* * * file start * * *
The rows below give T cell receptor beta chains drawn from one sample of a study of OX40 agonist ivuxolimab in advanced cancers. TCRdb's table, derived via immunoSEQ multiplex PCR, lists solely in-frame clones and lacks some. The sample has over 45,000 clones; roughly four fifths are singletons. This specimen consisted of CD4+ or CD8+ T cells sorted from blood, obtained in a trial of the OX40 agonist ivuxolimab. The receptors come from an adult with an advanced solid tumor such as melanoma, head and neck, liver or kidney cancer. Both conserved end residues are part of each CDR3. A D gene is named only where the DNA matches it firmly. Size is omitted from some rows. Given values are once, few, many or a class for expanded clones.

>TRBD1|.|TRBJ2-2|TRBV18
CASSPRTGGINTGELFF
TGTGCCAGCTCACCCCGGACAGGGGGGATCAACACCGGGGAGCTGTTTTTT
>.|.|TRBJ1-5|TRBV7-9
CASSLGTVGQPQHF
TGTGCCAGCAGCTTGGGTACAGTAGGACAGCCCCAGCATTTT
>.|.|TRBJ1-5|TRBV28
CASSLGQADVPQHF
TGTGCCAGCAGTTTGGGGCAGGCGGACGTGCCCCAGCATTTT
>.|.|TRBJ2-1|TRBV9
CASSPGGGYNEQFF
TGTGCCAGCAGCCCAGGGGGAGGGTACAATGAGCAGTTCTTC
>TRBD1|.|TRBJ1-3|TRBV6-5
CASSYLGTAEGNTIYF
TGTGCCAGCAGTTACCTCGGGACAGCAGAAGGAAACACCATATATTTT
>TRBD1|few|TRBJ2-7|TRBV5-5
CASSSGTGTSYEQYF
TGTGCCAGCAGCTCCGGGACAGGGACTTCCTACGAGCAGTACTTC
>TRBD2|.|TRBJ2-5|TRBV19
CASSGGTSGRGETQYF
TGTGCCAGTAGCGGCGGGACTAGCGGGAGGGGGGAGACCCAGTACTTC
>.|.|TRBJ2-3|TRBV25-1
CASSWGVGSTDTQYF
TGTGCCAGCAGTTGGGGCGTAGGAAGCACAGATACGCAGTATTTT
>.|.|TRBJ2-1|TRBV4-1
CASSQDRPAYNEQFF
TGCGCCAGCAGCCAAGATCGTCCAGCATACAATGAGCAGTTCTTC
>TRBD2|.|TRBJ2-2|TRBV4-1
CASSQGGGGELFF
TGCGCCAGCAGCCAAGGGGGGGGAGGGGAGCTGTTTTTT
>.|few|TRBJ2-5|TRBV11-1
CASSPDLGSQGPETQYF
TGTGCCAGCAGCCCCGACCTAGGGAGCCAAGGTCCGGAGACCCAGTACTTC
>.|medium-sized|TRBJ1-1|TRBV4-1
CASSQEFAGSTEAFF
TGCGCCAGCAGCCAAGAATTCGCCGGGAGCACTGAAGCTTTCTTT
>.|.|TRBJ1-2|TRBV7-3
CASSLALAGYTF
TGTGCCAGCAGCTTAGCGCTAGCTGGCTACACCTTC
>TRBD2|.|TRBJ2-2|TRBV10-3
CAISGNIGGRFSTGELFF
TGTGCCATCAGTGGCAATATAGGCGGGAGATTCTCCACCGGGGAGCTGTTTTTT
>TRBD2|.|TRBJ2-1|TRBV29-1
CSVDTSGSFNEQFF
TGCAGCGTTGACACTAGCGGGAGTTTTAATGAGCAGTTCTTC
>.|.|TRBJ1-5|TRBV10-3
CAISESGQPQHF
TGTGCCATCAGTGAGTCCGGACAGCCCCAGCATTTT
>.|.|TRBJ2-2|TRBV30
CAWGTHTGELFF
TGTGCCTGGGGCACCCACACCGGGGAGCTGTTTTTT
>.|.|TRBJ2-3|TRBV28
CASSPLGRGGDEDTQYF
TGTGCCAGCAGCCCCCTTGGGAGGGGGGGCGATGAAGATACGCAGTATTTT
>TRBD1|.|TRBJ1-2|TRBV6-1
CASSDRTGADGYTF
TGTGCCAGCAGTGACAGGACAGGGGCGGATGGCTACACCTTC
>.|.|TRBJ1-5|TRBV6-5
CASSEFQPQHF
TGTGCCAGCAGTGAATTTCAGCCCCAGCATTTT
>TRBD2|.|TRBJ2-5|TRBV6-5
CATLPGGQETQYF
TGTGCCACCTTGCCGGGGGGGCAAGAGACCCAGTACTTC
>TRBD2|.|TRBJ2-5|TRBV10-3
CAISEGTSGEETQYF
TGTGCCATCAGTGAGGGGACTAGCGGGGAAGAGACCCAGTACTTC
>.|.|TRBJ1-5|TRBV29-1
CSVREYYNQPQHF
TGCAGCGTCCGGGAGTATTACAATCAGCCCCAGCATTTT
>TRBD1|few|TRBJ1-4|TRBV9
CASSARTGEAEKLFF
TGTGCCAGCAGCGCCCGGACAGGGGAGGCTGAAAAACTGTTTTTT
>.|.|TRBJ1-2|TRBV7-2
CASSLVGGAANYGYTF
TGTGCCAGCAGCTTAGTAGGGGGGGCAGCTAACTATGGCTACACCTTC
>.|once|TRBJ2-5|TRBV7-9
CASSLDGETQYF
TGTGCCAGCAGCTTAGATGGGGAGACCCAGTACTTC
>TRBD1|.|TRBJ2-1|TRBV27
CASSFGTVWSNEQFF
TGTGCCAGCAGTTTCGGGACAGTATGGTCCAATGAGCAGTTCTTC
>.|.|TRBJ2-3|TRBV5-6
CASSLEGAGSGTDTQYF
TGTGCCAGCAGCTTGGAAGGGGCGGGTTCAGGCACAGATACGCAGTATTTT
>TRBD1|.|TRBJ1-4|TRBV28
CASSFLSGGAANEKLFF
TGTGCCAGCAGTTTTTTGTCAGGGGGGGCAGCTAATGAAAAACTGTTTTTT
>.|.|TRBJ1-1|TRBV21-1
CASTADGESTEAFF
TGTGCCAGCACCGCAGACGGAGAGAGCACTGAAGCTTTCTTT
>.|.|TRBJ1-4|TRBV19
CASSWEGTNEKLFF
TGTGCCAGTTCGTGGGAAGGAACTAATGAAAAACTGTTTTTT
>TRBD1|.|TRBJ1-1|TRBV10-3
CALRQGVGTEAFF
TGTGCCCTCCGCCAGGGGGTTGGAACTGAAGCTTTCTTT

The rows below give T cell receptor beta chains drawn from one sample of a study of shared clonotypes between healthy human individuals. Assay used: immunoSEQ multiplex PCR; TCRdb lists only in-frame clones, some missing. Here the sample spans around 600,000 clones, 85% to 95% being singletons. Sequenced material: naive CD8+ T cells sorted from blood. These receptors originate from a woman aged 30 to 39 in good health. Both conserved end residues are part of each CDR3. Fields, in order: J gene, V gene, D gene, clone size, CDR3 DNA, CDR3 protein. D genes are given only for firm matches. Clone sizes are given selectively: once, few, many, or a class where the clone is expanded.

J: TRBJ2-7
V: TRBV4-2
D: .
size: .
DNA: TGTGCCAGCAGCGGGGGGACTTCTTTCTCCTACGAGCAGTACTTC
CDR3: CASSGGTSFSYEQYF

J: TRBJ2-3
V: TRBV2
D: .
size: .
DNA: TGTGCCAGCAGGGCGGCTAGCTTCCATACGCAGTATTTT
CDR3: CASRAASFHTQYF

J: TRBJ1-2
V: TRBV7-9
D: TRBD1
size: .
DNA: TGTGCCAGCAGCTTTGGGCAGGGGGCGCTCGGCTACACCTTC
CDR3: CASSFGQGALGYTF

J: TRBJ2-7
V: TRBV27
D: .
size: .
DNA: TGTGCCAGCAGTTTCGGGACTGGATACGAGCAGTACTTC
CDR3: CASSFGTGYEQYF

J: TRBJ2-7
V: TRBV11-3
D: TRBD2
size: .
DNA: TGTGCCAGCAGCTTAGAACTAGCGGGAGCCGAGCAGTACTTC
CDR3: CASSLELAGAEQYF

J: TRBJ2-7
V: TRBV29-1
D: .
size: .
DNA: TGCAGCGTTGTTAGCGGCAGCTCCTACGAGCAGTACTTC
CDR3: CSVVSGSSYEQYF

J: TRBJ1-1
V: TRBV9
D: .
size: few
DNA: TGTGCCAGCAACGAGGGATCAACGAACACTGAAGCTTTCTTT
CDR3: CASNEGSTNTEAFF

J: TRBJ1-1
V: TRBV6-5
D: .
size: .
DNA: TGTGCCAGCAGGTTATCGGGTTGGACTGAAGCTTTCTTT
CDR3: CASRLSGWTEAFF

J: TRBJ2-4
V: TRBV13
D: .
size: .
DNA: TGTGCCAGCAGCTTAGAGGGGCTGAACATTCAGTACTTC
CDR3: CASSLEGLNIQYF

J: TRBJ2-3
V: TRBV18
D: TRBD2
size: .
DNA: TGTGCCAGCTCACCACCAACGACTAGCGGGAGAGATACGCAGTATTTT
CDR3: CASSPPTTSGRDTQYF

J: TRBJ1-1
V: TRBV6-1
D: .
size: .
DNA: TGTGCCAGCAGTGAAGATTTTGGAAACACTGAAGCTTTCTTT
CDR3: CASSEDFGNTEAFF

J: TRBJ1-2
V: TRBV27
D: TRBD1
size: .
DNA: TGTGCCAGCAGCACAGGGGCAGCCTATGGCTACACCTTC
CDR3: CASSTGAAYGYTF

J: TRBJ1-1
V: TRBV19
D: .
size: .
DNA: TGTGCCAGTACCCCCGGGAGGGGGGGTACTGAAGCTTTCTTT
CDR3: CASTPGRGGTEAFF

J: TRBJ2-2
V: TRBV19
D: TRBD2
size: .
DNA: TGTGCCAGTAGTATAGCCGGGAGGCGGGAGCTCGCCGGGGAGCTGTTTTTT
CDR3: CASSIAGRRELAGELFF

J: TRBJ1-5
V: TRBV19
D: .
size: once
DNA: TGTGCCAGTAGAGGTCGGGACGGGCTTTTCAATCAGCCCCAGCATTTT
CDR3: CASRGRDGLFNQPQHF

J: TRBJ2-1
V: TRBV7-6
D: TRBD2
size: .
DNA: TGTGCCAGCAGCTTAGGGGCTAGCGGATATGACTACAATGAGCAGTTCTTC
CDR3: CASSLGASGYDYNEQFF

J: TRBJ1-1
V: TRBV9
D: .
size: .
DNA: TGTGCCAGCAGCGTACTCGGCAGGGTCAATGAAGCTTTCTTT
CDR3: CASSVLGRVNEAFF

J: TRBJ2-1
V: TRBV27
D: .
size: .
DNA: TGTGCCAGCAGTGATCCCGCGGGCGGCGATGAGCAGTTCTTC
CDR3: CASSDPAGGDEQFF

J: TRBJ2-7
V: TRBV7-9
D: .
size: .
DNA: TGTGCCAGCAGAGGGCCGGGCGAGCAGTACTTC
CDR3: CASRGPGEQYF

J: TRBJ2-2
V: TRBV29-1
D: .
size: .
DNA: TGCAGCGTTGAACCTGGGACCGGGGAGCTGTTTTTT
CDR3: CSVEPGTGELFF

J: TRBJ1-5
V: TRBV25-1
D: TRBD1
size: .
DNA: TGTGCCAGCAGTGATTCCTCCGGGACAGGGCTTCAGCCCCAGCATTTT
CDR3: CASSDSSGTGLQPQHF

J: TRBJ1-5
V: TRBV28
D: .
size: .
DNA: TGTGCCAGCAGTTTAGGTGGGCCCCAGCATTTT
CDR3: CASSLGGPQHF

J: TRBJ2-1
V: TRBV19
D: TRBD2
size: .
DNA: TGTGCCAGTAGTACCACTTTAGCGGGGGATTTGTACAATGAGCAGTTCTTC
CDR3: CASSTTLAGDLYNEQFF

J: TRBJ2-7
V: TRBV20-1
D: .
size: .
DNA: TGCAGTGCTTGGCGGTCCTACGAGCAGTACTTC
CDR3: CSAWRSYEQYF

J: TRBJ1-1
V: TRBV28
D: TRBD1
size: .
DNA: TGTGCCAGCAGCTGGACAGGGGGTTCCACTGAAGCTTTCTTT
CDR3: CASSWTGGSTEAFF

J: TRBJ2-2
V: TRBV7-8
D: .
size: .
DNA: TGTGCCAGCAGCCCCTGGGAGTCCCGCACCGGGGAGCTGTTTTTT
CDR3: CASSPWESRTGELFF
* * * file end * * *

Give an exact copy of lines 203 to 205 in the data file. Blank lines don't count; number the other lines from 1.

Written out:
D: .
size: .
DNA: TGTGCCAGCAGTGATCCCGCGGGCGGCGATGAGCAGTTCTTC